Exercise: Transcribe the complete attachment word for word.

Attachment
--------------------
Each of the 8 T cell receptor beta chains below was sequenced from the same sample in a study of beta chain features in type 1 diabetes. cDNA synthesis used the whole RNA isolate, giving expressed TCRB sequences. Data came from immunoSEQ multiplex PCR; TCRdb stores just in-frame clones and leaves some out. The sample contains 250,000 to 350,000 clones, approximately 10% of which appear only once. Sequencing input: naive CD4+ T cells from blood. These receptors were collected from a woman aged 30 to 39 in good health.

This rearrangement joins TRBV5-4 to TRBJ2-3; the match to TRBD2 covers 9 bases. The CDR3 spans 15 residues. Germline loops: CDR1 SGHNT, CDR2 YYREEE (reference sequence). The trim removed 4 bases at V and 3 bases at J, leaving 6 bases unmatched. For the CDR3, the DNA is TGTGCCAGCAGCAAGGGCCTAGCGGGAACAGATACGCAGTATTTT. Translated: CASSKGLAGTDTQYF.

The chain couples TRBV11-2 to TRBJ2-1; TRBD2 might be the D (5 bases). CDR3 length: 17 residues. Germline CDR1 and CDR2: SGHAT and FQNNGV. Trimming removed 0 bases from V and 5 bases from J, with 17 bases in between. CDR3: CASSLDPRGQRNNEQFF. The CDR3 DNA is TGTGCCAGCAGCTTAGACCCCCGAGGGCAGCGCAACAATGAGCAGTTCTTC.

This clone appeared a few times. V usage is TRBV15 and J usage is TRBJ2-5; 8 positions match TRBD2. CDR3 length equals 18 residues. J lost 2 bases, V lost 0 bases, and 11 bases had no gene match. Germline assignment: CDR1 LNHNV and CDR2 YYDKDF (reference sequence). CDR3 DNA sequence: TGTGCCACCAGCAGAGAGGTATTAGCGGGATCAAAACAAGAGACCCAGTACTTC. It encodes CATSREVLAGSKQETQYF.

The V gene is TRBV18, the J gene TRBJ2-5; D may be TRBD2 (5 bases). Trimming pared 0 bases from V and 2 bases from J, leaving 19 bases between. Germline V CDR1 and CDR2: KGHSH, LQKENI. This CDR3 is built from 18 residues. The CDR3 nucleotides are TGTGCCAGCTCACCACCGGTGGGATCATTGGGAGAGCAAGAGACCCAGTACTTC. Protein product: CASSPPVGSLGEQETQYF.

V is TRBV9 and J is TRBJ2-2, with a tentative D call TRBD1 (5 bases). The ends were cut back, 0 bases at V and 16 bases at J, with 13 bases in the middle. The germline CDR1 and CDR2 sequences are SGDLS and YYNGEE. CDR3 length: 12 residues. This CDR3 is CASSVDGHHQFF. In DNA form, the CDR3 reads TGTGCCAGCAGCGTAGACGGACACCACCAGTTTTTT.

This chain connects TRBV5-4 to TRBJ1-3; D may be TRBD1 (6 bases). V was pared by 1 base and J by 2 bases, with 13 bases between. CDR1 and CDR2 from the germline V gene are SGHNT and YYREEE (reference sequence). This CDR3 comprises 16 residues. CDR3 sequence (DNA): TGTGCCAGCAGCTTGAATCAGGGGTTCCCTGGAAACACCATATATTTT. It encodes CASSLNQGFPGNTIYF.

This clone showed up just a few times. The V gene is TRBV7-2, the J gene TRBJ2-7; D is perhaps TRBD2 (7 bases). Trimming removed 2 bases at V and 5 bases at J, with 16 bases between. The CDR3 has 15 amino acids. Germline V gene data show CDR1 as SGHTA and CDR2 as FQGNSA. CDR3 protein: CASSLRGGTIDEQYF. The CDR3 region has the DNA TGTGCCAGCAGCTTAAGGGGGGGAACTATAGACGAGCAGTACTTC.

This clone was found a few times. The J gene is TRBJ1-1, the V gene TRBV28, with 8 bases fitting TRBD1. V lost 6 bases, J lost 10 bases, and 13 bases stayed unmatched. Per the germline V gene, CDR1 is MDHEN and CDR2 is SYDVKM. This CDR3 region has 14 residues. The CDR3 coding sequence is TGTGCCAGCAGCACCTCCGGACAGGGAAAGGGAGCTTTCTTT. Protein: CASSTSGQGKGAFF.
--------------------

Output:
Each of the 8 T cell receptor beta chains below was sequenced from the same sample in a study of beta chain features in type 1 diabetes. cDNA synthesis used the whole RNA isolate, giving expressed TCRB sequences. Data came from immunoSEQ multiplex PCR; TCRdb stores just in-frame clones and leaves some out. The sample contains 250,000 to 350,000 clones, approximately 10% of which appear only once. Sequencing input: naive CD4+ T cells from blood. These receptors were collected from a woman aged 30 to 39 in good health.

This rearrangement joins TRBV5-4 to TRBJ2-3; the match to TRBD2 covers 9 bases. The CDR3 spans 15 residues. Germline loops: CDR1 SGHNT, CDR2 YYREEE (reference sequence). The trim removed 4 bases at V and 3 bases at J, leaving 6 bases unmatched. For the CDR3, the DNA is TGTGCCAGCAGCAAGGGCCTAGCGGGAACAGATACGCAGTATTTT. Translated: CASSKGLAGTDTQYF.

The chain couples TRBV11-2 to TRBJ2-1; TRBD2 might be the D (5 bases). CDR3 length: 17 residues. Germline CDR1 and CDR2: SGHAT and FQNNGV. Trimming removed 0 bases from V and 5 bases from J, with 17 bases in between. CDR3: CASSLDPRGQRNNEQFF. The CDR3 DNA is TGTGCCAGCAGCTTAGACCCCCGAGGGCAGCGCAACAATGAGCAGTTCTTC.

This clone appeared a few times. V usage is TRBV15 and J usage is TRBJ2-5; 8 positions match TRBD2. CDR3 length equals 18 residues. J lost 2 bases, V lost 0 bases, and 11 bases had no gene match. Germline assignment: CDR1 LNHNV and CDR2 YYDKDF (reference sequence). CDR3 DNA sequence: TGTGCCACCAGCAGAGAGGTATTAGCGGGATCAAAACAAGAGACCCAGTACTTC. It encodes CATSREVLAGSKQETQYF.

The V gene is TRBV18, the J gene TRBJ2-5; D may be TRBD2 (5 bases). Trimming pared 0 bases from V and 2 bases from J, leaving 19 bases between. Germline V CDR1 and CDR2: KGHSH, LQKENI. This CDR3 is built from 18 residues. The CDR3 nucleotides are TGTGCCAGCTCACCACCGGTGGGATCATTGGGAGAGCAAGAGACCCAGTACTTC. Protein product: CASSPPVGSLGEQETQYF.

V is TRBV9 and J is TRBJ2-2, with a tentative D call TRBD1 (5 bases). The ends were cut back, 0 bases at V and 16 bases at J, with 13 bases in the middle. The germline CDR1 and CDR2 sequences are SGDLS and YYNGEE. CDR3 length: 12 residues. This CDR3 is CASSVDGHHQFF. In DNA form, the CDR3 reads TGTGCCAGCAGCGTAGACGGACACCACCAGTTTTTT.

This chain connects TRBV5-4 to TRBJ1-3; D may be TRBD1 (6 bases). V was pared by 1 base and J by 2 bases, with 13 bases between. CDR1 and CDR2 from the germline V gene are SGHNT and YYREEE (reference sequence). This CDR3 comprises 16 residues. CDR3 sequence (DNA): TGTGCCAGCAGCTTGAATCAGGGGTTCCCTGGAAACACCATATATTTT. It encodes CASSLNQGFPGNTIYF.

This clone showed up just a few times. The V gene is TRBV7-2, the J gene TRBJ2-7; D is perhaps TRBD2 (7 bases). Trimming removed 2 bases at V and 5 bases at J, with 16 bases between. The CDR3 has 15 amino acids. Germline V gene data show CDR1 as SGHTA and CDR2 as FQGNSA. CDR3 protein: CASSLRGGTIDEQYF. The CDR3 region has the DNA TGTGCCAGCAGCTTAAGGGGGGGAACTATAGACGAGCAGTACTTC.

This clone was found a few times. The J gene is TRBJ1-1, the V gene TRBV28, with 8 bases fitting TRBD1. V lost 6 bases, J lost 10 bases, and 13 bases stayed unmatched. Per the germline V gene, CDR1 is MDHEN and CDR2 is SYDVKM. This CDR3 region has 14 residues. The CDR3 coding sequence is TGTGCCAGCAGCACCTCCGGACAGGGAAAGGGAGCTTTCTTT. Protein: CASSTSGQGKGAFF.